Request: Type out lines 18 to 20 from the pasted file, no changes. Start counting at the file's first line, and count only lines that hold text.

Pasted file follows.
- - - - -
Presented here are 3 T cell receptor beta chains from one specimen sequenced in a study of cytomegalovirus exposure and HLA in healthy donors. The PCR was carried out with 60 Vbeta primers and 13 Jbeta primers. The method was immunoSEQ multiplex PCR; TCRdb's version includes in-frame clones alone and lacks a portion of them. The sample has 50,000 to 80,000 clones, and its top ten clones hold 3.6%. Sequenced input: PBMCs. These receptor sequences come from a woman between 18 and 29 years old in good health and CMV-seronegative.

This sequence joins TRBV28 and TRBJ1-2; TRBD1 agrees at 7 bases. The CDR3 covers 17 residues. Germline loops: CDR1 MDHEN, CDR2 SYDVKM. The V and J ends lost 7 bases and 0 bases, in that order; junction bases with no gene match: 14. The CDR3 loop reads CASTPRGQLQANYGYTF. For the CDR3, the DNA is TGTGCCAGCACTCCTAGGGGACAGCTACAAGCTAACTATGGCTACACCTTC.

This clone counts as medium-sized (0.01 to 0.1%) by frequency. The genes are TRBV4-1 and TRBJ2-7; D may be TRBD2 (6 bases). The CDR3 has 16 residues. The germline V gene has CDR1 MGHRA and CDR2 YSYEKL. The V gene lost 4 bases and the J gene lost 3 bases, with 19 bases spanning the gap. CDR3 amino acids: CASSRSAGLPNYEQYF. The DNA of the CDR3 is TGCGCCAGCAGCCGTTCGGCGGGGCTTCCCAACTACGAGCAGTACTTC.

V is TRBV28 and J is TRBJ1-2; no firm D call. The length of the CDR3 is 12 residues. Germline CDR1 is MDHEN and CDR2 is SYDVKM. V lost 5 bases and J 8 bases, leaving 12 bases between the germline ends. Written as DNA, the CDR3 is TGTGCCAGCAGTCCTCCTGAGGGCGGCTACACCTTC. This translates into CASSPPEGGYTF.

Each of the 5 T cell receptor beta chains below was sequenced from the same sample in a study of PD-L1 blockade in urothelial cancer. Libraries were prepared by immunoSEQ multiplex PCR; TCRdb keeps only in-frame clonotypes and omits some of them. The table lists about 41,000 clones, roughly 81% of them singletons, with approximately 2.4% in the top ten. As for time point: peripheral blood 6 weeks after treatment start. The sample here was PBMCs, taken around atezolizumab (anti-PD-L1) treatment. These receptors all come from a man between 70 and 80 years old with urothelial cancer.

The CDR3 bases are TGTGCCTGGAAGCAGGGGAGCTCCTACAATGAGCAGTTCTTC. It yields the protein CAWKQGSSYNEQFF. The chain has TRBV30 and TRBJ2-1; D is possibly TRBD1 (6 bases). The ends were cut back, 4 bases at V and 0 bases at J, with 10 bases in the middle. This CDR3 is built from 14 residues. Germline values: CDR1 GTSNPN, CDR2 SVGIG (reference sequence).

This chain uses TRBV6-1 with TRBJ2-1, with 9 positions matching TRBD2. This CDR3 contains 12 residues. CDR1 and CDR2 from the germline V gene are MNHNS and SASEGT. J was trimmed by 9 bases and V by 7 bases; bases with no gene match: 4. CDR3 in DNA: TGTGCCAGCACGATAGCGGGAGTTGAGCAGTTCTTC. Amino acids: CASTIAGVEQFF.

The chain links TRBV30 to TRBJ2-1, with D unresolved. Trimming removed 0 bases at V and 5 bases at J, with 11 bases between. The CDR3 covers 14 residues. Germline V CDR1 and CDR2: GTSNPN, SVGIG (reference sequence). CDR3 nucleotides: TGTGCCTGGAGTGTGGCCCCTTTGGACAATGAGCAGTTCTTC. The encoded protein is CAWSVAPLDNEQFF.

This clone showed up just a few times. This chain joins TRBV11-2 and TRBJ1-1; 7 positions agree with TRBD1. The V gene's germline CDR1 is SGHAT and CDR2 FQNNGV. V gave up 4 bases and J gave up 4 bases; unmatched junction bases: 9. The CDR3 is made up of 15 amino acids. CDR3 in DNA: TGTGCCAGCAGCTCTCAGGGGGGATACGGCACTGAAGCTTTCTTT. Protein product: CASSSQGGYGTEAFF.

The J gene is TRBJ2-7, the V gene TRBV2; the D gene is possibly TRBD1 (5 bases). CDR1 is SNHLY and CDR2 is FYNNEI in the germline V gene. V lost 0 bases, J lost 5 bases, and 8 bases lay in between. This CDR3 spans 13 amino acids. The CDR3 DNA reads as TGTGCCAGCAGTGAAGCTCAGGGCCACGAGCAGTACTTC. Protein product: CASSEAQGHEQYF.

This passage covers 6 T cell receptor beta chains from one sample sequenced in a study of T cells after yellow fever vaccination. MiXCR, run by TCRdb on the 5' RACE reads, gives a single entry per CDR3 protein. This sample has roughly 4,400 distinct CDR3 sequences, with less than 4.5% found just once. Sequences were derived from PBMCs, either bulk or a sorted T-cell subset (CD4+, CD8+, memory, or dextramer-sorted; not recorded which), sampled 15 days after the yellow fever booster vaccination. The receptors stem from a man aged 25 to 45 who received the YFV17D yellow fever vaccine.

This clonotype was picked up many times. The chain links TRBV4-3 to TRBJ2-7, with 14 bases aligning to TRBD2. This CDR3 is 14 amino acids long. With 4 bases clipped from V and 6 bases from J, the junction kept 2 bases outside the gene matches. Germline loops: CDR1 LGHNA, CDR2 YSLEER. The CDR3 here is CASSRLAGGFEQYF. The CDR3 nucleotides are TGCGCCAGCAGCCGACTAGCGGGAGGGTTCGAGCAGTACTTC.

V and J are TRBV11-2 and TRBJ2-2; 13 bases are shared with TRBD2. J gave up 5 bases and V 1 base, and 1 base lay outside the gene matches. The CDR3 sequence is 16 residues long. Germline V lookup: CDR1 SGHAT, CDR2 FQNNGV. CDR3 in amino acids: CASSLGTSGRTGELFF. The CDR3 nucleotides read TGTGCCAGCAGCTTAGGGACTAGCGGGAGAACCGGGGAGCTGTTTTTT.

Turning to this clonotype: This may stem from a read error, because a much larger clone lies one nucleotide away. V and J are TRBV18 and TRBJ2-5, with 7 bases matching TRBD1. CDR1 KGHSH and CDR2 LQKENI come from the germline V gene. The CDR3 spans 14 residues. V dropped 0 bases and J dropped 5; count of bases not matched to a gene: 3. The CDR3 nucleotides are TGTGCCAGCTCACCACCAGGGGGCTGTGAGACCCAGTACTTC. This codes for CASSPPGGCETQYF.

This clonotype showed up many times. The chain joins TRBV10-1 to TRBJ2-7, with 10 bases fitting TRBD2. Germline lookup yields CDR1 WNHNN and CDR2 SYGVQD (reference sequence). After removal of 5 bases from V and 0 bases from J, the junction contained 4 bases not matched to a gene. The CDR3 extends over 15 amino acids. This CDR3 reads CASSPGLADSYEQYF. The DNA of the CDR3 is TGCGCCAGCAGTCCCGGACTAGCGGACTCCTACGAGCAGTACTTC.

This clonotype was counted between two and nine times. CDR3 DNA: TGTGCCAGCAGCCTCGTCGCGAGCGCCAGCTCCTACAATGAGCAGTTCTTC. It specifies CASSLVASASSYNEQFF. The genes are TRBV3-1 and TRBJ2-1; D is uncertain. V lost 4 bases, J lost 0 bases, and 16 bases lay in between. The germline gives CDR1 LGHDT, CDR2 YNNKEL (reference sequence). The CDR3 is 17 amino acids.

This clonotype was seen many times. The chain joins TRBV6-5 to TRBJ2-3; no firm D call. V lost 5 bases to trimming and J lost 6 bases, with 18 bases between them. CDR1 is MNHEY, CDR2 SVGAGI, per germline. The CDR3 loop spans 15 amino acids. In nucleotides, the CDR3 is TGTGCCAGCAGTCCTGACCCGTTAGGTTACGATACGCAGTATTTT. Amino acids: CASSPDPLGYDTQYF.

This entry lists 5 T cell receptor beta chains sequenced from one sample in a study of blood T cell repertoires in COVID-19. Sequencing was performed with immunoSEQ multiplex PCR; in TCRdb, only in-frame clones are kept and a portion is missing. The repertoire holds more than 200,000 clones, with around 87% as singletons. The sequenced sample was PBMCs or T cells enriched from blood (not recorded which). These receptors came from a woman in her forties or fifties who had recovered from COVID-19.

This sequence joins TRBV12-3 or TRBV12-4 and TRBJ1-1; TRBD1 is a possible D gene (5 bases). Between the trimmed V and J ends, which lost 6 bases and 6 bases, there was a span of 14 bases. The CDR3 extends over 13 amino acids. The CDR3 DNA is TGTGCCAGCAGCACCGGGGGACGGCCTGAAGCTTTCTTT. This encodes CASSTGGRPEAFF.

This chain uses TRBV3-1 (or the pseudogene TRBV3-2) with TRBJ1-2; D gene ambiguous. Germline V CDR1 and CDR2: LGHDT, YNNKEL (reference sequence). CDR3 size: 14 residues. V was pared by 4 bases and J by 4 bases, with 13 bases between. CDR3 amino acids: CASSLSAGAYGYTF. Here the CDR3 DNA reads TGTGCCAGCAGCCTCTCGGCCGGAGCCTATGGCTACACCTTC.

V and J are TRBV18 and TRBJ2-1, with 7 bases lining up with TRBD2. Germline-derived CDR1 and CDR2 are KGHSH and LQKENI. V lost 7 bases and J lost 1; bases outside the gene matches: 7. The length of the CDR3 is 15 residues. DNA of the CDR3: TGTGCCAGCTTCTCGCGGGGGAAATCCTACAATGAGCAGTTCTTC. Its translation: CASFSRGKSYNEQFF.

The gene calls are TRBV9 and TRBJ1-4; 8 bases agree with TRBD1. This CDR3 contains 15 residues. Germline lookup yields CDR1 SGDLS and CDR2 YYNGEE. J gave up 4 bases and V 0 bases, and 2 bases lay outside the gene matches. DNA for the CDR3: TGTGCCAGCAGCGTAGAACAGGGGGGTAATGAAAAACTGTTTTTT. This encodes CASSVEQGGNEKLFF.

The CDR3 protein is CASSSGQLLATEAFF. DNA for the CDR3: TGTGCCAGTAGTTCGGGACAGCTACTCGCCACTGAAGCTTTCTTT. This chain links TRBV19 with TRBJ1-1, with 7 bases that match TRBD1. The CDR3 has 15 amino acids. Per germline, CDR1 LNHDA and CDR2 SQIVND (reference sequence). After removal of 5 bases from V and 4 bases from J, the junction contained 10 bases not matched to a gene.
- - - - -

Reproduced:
This entry lists 5 T cell receptor beta chains sequenced from one sample in a study of blood T cell repertoires in COVID-19. Sequencing was performed with immunoSEQ multiplex PCR; in TCRdb, only in-frame clones are kept and a portion is missing. The repertoire holds more than 200,000 clones, with around 87% as singletons. The sequenced sample was PBMCs or T cells enriched from blood (not recorded which). These receptors came from a woman in her forties or fifties who had recovered from COVID-19.

This sequence joins TRBV12-3 or TRBV12-4 and TRBJ1-1; TRBD1 is a possible D gene (5 bases). Between the trimmed V and J ends, which lost 6 bases and 6 bases, there was a span of 14 bases. The CDR3 extends over 13 amino acids. The CDR3 DNA is TGTGCCAGCAGCACCGGGGGACGGCCTGAAGCTTTCTTT. This encodes CASSTGGRPEAFF.

This chain uses TRBV3-1 (or the pseudogene TRBV3-2) with TRBJ1-2; D gene ambiguous. Germline V CDR1 and CDR2: LGHDT, YNNKEL (reference sequence). CDR3 size: 14 residues. V was pared by 4 bases and J by 4 bases, with 13 bases between. CDR3 amino acids: CASSLSAGAYGYTF. Here the CDR3 DNA reads TGTGCCAGCAGCCTCTCGGCCGGAGCCTATGGCTACACCTTC.